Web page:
I performed a colony split utilizing a Snelgrove board. The colony was clearly thinking about swarming, with a number of 1-2 day old unsealed queen cells present in the inspection. I knocked these back and introduced a frame of eggs from better stock. On checking the nominally queenless half on the seventh day they behaved like these were queenright (no new QC’s in the frame of eggs provided or elsewhere, calmer than expected etc.). I have to have missed a sealed cell (presumably a tiny one) when splitting the colony a few days before. After a bit of searching – it absolutely was a crowded box – I came across a tiny knot of bees harrying a very small queen, certainly the littlest I’ve seen this year and not really any greater than an employee. I separated most of the workers and managed to take a few photos.
The abdomen will not be well shown from the picture but reaches just beyond the protruding antenna from the worker behind her. Overall she was narrower and simply fractionally more than the workers inside the same colony. When flanked by a golf ball-sized clump of workers she was effectively invisible.
The picture above was taken nearby the end of May, shortly before I removed the very first batch of cells coming from a cell raising colony set up with a Cloake board. These queen rearing system were from grafts raised in the colony that subsequently swarmed through the bee shed. The cells went into 3 frame poly nucs arranged in a circle split, the queens emerged during glorious weather within the second week of June, matured for a few days and – nearly enough time they will be needed to mate – got held in the colonies by ten days of poor weather.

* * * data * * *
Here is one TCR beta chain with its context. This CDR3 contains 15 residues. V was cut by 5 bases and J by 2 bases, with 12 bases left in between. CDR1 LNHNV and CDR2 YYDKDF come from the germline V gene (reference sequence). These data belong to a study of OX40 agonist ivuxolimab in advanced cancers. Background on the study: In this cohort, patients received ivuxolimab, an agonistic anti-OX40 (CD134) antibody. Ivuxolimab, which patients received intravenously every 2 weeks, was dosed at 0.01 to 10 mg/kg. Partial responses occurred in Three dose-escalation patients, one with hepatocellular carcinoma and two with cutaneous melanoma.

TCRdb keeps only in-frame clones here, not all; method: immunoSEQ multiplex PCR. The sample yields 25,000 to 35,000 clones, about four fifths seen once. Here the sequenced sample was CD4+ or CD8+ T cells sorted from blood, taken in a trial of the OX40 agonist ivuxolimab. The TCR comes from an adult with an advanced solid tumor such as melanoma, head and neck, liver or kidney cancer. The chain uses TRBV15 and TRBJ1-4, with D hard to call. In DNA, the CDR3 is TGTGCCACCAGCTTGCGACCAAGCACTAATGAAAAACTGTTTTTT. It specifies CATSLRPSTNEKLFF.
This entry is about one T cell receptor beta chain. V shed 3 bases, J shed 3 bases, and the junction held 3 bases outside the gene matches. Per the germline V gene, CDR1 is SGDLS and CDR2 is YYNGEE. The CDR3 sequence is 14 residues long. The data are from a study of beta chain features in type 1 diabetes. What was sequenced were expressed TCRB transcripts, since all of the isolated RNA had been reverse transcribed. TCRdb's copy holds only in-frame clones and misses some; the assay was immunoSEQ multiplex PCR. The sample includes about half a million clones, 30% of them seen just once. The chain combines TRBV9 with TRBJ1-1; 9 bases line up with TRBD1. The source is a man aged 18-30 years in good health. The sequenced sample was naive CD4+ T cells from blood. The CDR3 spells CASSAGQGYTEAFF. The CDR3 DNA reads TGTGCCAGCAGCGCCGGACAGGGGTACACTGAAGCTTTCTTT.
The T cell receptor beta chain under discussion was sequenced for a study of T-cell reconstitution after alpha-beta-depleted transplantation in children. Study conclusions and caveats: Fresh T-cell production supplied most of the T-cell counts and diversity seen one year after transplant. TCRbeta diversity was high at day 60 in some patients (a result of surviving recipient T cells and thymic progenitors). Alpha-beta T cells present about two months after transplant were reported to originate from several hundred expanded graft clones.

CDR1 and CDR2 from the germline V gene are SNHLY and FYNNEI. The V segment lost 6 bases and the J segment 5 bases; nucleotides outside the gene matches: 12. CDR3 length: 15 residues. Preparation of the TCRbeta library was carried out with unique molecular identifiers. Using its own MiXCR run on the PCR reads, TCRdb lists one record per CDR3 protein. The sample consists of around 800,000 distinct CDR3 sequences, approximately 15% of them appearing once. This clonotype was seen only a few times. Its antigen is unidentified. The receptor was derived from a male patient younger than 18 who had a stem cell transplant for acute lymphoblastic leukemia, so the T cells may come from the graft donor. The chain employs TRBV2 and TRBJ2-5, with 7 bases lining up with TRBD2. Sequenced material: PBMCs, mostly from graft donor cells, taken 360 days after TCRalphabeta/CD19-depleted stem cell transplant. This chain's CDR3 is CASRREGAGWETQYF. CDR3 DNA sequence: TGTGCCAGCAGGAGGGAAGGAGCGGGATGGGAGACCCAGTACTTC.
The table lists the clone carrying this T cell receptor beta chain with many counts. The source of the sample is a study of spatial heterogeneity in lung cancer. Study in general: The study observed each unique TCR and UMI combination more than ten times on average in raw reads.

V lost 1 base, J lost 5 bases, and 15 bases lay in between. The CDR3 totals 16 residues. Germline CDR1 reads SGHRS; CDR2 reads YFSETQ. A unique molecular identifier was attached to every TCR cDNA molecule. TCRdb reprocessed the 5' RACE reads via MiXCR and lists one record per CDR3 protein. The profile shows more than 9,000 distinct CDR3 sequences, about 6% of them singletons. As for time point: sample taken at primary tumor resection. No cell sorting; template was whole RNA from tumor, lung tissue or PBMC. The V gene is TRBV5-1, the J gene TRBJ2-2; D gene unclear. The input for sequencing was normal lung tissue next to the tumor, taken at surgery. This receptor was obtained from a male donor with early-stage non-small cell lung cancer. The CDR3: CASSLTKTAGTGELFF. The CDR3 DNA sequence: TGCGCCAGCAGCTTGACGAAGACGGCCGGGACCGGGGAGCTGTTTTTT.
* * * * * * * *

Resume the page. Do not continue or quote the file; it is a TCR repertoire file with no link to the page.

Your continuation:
And they’re off
However, during the last couple of days the elements has found, I’ve seen queens leaving on orientation or mating flights along with the workers have started piling in pollen. All of these are excellent signs and propose that at the very least a number of the queens are already mated and laying … we’ll see at the next inspection.
I conducted my first inspections of colonies outside of the bee shed a week ago. One colony who had looked good starting the winter had about 5-6 ‘seams’ of bees as i lifted the crown board … but several of the first bees for taking off were big fat drones. Even without seeing them you are able to hear their distinctive buzz while they fly off clumsily. Something was wrong. It’s still too soon for significant quantities of drones to get about as to what is turning out to become late Spring.